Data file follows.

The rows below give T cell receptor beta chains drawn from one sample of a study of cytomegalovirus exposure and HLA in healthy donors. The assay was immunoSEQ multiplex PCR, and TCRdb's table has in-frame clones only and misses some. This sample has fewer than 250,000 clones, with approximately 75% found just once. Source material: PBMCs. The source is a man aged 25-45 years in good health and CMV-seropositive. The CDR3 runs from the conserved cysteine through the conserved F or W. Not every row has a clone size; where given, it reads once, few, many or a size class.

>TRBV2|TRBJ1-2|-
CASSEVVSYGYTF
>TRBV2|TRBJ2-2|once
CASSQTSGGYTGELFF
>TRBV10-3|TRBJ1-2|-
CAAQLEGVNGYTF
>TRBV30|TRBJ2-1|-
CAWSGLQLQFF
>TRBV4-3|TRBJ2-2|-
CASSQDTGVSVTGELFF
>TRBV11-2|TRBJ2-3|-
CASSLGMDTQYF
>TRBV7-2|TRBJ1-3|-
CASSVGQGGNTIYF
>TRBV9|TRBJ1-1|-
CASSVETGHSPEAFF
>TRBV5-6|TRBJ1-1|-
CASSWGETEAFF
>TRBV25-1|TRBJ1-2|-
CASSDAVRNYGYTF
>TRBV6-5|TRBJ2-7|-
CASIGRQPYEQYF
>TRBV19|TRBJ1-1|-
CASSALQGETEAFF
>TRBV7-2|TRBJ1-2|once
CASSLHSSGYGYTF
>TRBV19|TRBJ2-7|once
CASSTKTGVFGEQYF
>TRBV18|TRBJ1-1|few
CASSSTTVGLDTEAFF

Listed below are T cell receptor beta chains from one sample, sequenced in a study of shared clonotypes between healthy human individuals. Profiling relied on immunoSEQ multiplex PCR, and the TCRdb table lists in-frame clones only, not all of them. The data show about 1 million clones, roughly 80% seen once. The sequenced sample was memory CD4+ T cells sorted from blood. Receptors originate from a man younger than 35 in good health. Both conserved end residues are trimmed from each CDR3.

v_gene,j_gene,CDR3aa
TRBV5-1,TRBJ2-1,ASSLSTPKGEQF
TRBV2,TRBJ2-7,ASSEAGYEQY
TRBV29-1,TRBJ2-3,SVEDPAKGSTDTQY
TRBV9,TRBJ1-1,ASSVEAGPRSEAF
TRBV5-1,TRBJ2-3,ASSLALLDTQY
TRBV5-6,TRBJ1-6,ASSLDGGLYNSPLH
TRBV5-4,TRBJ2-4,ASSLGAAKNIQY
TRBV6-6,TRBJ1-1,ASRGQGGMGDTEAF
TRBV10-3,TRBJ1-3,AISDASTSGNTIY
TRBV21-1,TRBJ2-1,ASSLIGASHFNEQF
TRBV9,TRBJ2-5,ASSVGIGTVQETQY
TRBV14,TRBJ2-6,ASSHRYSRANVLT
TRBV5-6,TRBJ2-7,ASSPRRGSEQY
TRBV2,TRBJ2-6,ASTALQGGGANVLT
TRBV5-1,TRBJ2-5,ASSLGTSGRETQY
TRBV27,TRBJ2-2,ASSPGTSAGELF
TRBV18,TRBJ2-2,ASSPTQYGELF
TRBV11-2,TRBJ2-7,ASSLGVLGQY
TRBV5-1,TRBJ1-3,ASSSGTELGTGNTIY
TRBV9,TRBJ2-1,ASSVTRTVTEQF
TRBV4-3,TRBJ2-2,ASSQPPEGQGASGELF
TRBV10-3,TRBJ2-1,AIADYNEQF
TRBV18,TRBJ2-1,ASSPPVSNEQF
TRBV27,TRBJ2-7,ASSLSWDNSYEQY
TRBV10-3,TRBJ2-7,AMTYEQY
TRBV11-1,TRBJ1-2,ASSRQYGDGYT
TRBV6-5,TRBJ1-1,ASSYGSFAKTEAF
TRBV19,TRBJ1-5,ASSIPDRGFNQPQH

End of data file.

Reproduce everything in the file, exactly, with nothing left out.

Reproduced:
The rows below give T cell receptor beta chains drawn from one sample of a study of cytomegalovirus exposure and HLA in healthy donors. The assay was immunoSEQ multiplex PCR, and TCRdb's table has in-frame clones only and misses some. This sample has fewer than 250,000 clones, with approximately 75% found just once. Source material: PBMCs. The source is a man aged 25-45 years in good health and CMV-seropositive. The CDR3 runs from the conserved cysteine through the conserved F or W. Not every row has a clone size; where given, it reads once, few, many or a size class.

>TRBV2|TRBJ1-2|-
CASSEVVSYGYTF
>TRBV2|TRBJ2-2|once
CASSQTSGGYTGELFF
>TRBV10-3|TRBJ1-2|-
CAAQLEGVNGYTF
>TRBV30|TRBJ2-1|-
CAWSGLQLQFF
>TRBV4-3|TRBJ2-2|-
CASSQDTGVSVTGELFF
>TRBV11-2|TRBJ2-3|-
CASSLGMDTQYF
>TRBV7-2|TRBJ1-3|-
CASSVGQGGNTIYF
>TRBV9|TRBJ1-1|-
CASSVETGHSPEAFF
>TRBV5-6|TRBJ1-1|-
CASSWGETEAFF
>TRBV25-1|TRBJ1-2|-
CASSDAVRNYGYTF
>TRBV6-5|TRBJ2-7|-
CASIGRQPYEQYF
>TRBV19|TRBJ1-1|-
CASSALQGETEAFF
>TRBV7-2|TRBJ1-2|once
CASSLHSSGYGYTF
>TRBV19|TRBJ2-7|once
CASSTKTGVFGEQYF
>TRBV18|TRBJ1-1|few
CASSSTTVGLDTEAFF

Listed below are T cell receptor beta chains from one sample, sequenced in a study of shared clonotypes between healthy human individuals. Profiling relied on immunoSEQ multiplex PCR, and the TCRdb table lists in-frame clones only, not all of them. The data show about 1 million clones, roughly 80% seen once. The sequenced sample was memory CD4+ T cells sorted from blood. Receptors originate from a man younger than 35 in good health. Both conserved end residues are trimmed from each CDR3.

v_gene,j_gene,CDR3aa
TRBV5-1,TRBJ2-1,ASSLSTPKGEQF
TRBV2,TRBJ2-7,ASSEAGYEQY
TRBV29-1,TRBJ2-3,SVEDPAKGSTDTQY
TRBV9,TRBJ1-1,ASSVEAGPRSEAF
TRBV5-1,TRBJ2-3,ASSLALLDTQY
TRBV5-6,TRBJ1-6,ASSLDGGLYNSPLH
TRBV5-4,TRBJ2-4,ASSLGAAKNIQY
TRBV6-6,TRBJ1-1,ASRGQGGMGDTEAF
TRBV10-3,TRBJ1-3,AISDASTSGNTIY
TRBV21-1,TRBJ2-1,ASSLIGASHFNEQF
TRBV9,TRBJ2-5,ASSVGIGTVQETQY
TRBV14,TRBJ2-6,ASSHRYSRANVLT
TRBV5-6,TRBJ2-7,ASSPRRGSEQY
TRBV2,TRBJ2-6,ASTALQGGGANVLT
TRBV5-1,TRBJ2-5,ASSLGTSGRETQY
TRBV27,TRBJ2-2,ASSPGTSAGELF
TRBV18,TRBJ2-2,ASSPTQYGELF
TRBV11-2,TRBJ2-7,ASSLGVLGQY
TRBV5-1,TRBJ1-3,ASSSGTELGTGNTIY
TRBV9,TRBJ2-1,ASSVTRTVTEQF
TRBV4-3,TRBJ2-2,ASSQPPEGQGASGELF
TRBV10-3,TRBJ2-1,AIADYNEQF
TRBV18,TRBJ2-1,ASSPPVSNEQF
TRBV27,TRBJ2-7,ASSLSWDNSYEQY
TRBV10-3,TRBJ2-7,AMTYEQY
TRBV11-1,TRBJ1-2,ASSRQYGDGYT
TRBV6-5,TRBJ1-1,ASSYGSFAKTEAF
TRBV19,TRBJ1-5,ASSIPDRGFNQPQH